My inspiration for writing this article came the other day, when my cousin asked me, “Are you writing this down?”
I feel like there is a piece missing these days in dialogue about health.
Everyone knows about cancer and diabetes. Everyone expects older people to get sick. As a young person who has an illness that not many people know about, it can be a lonely place.
What I have learned is that it is not just me out there. How refreshing would it be to actually talk about what it really is like on a day to day basis to have an illness yet still look young and vibrant and have the same aspirations and desires as other young people? I know that if I stay in a place of truth and vulnerability, that this journey I am on can be related to, by many.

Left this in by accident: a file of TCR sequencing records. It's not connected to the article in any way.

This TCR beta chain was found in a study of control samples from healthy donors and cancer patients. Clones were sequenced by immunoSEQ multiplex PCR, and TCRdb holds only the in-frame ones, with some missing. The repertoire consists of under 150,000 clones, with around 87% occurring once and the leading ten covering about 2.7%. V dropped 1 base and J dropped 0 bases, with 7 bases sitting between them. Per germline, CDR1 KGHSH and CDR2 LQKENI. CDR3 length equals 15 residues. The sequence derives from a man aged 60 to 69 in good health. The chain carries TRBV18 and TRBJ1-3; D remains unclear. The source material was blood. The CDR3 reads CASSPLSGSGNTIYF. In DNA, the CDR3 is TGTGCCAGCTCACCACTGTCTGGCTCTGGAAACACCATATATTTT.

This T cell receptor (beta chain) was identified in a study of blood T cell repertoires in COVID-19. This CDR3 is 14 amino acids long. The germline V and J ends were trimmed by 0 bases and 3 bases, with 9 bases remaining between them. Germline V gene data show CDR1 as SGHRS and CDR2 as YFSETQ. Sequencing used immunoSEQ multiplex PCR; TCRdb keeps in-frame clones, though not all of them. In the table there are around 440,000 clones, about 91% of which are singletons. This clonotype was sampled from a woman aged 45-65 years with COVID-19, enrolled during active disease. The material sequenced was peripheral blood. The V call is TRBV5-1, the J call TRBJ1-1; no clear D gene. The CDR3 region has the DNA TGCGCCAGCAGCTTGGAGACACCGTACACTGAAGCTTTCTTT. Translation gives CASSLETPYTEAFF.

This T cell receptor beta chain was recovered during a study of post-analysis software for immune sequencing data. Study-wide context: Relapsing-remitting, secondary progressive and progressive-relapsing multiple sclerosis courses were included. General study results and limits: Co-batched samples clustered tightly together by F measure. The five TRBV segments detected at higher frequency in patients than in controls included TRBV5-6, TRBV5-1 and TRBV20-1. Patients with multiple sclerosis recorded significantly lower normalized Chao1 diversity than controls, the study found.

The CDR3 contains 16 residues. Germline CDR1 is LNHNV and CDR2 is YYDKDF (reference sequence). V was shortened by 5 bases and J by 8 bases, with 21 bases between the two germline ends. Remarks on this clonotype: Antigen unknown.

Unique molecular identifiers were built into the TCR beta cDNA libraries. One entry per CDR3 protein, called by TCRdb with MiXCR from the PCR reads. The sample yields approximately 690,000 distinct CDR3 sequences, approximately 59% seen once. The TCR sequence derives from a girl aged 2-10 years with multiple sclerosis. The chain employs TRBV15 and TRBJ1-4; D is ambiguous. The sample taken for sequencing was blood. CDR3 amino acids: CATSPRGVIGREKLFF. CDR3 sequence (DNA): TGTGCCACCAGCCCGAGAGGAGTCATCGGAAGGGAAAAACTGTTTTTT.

So let’s talk about it. Let’s talk about dating in your 20’s and 30’s when you have an illness and not only do you have the normal insecurities as everyone else who is in the dating world, but now you have the added insecurity of not knowing how someone is going to respond to you when they learn you are unwell.
Let’s talk about the stares you get from older people when you sit down on the bench because you aren’t capable of standing any longer even though you look young, fresh and healthy. Let’s talk about how it feels when someone blames you for getting an illness when you are young because it must have been something you have done wrong; it must have been your fault to get an illness so young—only old people get sick. And, let’s talk about the judgements you get from the natural health world when everything they have suggested to you isn’t working—there must be something wrong with you, you must not have done enough, right?